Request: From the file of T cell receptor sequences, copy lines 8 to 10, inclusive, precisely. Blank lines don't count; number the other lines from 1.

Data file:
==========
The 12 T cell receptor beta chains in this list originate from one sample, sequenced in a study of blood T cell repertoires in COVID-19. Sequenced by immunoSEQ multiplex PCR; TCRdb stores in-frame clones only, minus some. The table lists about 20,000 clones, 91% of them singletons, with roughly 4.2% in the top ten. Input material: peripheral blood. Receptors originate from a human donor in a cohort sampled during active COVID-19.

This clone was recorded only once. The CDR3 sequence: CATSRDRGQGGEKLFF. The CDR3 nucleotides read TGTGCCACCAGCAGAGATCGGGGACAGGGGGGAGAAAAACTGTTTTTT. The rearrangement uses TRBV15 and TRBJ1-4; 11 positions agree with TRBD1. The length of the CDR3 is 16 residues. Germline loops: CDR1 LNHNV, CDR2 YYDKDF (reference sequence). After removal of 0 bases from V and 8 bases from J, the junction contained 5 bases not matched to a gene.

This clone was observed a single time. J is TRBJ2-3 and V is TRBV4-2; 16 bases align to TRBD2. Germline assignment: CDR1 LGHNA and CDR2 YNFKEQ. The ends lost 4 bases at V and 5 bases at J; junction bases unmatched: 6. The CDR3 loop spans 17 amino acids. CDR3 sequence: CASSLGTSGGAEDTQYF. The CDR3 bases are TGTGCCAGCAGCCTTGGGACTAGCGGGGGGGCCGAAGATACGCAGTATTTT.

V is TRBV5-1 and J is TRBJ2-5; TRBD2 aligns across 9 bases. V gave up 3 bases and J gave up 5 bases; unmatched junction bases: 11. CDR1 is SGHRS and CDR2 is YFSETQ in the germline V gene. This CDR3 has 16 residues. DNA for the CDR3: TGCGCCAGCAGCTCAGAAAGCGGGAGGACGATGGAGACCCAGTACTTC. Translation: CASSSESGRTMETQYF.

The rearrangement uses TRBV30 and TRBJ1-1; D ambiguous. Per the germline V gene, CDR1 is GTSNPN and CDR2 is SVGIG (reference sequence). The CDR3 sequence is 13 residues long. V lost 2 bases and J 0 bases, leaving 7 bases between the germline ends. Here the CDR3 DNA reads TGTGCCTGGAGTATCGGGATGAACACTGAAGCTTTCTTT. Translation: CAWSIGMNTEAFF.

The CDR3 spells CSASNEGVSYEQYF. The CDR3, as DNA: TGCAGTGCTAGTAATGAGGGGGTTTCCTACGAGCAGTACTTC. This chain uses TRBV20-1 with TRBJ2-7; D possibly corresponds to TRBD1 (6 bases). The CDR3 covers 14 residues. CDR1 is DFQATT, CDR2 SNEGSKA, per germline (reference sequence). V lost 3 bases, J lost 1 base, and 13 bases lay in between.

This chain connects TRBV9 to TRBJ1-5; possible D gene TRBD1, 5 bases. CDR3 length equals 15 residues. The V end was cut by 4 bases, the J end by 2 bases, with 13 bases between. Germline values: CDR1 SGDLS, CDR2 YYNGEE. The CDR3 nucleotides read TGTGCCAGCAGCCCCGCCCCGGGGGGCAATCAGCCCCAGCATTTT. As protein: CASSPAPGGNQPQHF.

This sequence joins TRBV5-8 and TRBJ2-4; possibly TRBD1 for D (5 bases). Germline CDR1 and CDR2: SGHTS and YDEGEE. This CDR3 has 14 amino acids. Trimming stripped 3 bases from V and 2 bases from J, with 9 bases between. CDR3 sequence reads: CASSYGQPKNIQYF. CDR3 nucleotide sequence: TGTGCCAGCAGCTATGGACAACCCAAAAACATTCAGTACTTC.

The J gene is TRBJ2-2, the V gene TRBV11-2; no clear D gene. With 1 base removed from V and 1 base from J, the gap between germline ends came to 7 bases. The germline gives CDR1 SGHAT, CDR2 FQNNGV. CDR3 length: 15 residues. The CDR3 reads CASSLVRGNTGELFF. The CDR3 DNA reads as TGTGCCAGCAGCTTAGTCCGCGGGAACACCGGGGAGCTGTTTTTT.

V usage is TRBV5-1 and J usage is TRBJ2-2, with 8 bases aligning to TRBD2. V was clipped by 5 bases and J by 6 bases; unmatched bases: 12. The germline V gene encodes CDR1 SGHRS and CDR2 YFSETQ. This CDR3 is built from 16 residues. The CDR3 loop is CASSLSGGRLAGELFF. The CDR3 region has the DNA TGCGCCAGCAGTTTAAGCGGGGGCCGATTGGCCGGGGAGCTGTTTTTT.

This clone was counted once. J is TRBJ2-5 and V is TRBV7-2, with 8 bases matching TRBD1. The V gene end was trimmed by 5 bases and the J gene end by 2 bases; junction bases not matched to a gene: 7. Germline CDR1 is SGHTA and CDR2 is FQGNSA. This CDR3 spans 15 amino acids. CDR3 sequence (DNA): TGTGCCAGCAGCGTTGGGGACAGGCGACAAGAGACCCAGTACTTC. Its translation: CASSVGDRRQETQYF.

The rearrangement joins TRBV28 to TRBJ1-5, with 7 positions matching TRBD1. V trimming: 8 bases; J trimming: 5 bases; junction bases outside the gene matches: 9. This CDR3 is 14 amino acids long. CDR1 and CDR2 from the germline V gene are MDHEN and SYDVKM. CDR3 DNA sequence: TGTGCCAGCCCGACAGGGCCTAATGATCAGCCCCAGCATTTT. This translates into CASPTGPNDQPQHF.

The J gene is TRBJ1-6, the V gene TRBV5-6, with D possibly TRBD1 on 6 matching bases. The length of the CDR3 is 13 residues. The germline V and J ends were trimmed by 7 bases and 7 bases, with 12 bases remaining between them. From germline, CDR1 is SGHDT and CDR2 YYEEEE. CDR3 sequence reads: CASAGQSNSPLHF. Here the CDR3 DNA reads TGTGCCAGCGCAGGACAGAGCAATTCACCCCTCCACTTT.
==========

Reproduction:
This sequence joins TRBV5-8 and TRBJ2-4; possibly TRBD1 for D (5 bases). Germline CDR1 and CDR2: SGHTS and YDEGEE. This CDR3 has 14 amino acids. Trimming stripped 3 bases from V and 2 bases from J, with 9 bases between. CDR3 sequence reads: CASSYGQPKNIQYF. CDR3 nucleotide sequence: TGTGCCAGCAGCTATGGACAACCCAAAAACATTCAGTACTTC.

The J gene is TRBJ2-2, the V gene TRBV11-2; no clear D gene. With 1 base removed from V and 1 base from J, the gap between germline ends came to 7 bases. The germline gives CDR1 SGHAT, CDR2 FQNNGV. CDR3 length: 15 residues. The CDR3 reads CASSLVRGNTGELFF. The CDR3 DNA reads as TGTGCCAGCAGCTTAGTCCGCGGGAACACCGGGGAGCTGTTTTTT.

V usage is TRBV5-1 and J usage is TRBJ2-2, with 8 bases aligning to TRBD2. V was clipped by 5 bases and J by 6 bases; unmatched bases: 12. The germline V gene encodes CDR1 SGHRS and CDR2 YFSETQ. This CDR3 is built from 16 residues. The CDR3 loop is CASSLSGGRLAGELFF. The CDR3 region has the DNA TGCGCCAGCAGTTTAAGCGGGGGCCGATTGGCCGGGGAGCTGTTTTTT.